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I will say that a Fram Ultra is better than the OEM filter from Toyota.
-Sturdier build.
-Almost double the cost
-synthetic blend media
-Made in the USA vs Thailand
-Could screw the drainer on vs. having to push it on
-Can go 20,000 miles
-Can filter 99% vs. ?
On the flipside- I ran into some new/old Fram stock that proceeded to explode on the engine, I don't need to buy Fram for any reason....plenty of competition out there.
 

NH73

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On the flipside- I ran into some new/old Fram stock that proceeded to explode on the engine, I don't need to buy Fram for any reason....plenty of competition out there.
Must of been from the time when they were bad and the seller didn't want to use them and rather sell them at a loss.
 
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If you don't want to read all this just go to the bottom for the bottom line:

There are some parts that might be considered wear items or long term wear items were you rarely get better quality than oem: mainly aftermarket bearings, bushings, ball joints and anything electrical (sensors) are hardly EVER better than oem. SOMETIMES you get lucky and the aftermarket brand that makes the oem part sells the exact same part at a significant savings (I have a Timken Hub bearing that is the exact same part as the Motorcraft hub bearing equivalent but half the price...but that often isn't the case. Oem often get superior parts even when made by the same brand you can buy off the shelf).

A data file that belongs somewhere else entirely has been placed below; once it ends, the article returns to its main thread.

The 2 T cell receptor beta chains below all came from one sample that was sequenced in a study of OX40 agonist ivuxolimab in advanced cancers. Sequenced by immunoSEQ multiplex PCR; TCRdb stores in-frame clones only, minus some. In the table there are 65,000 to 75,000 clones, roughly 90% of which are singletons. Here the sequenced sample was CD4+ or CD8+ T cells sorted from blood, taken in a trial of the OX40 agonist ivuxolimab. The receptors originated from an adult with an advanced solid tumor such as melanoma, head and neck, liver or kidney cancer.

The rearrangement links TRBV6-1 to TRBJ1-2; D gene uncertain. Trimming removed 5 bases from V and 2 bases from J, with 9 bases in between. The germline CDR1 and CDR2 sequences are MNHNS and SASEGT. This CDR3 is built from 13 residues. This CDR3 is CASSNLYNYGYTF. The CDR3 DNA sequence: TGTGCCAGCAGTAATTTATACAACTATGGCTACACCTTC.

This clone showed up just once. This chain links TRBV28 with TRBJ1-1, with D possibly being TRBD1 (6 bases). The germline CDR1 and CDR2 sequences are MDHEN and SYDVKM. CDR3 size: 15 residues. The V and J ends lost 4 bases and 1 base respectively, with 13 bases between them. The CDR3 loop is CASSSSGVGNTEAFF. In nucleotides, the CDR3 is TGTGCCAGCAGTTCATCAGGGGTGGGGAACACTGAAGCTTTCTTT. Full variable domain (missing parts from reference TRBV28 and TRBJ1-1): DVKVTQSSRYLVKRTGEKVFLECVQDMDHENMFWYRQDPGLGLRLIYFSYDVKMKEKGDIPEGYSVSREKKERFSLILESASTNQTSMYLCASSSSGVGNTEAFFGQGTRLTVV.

Other wear items like oil filters, shocks and struts are sometimes better than oem....but it's reflective in the cost. A good quality aftermarket shock or top tier oil filter generally cost more than an OEM replacement. Your average consumer isn't going to notice or feel something is wrong with a low buck shock or a oil filter with cellulose and rubber ADBV. That's not money well spent. But you will notice if your wheel bearing goes bad, your control arm bushing is half gone or your crank position sensor kicks the bucket. They don't want to be in the business of replacing wheel bearings or MAP sensors for free every 10k miles until the warranty is up or extending warranties because x,y and, z are wide spread known for going bad shortly after the warranty is up. On the other hand some companies don't care. Rarely does a BMW make 100k miles without needing oil filter housing gasket, valve cover gasket or water pump (most use external) if not all three and it's been than way for decades. These are money makes for the dealerships since they don't think their affluent clientele minds spending $1000-1500 a pop on wear item repairs at the dealership. In cases like that really doesn't matter, both oem and aftermarket are going to be trash.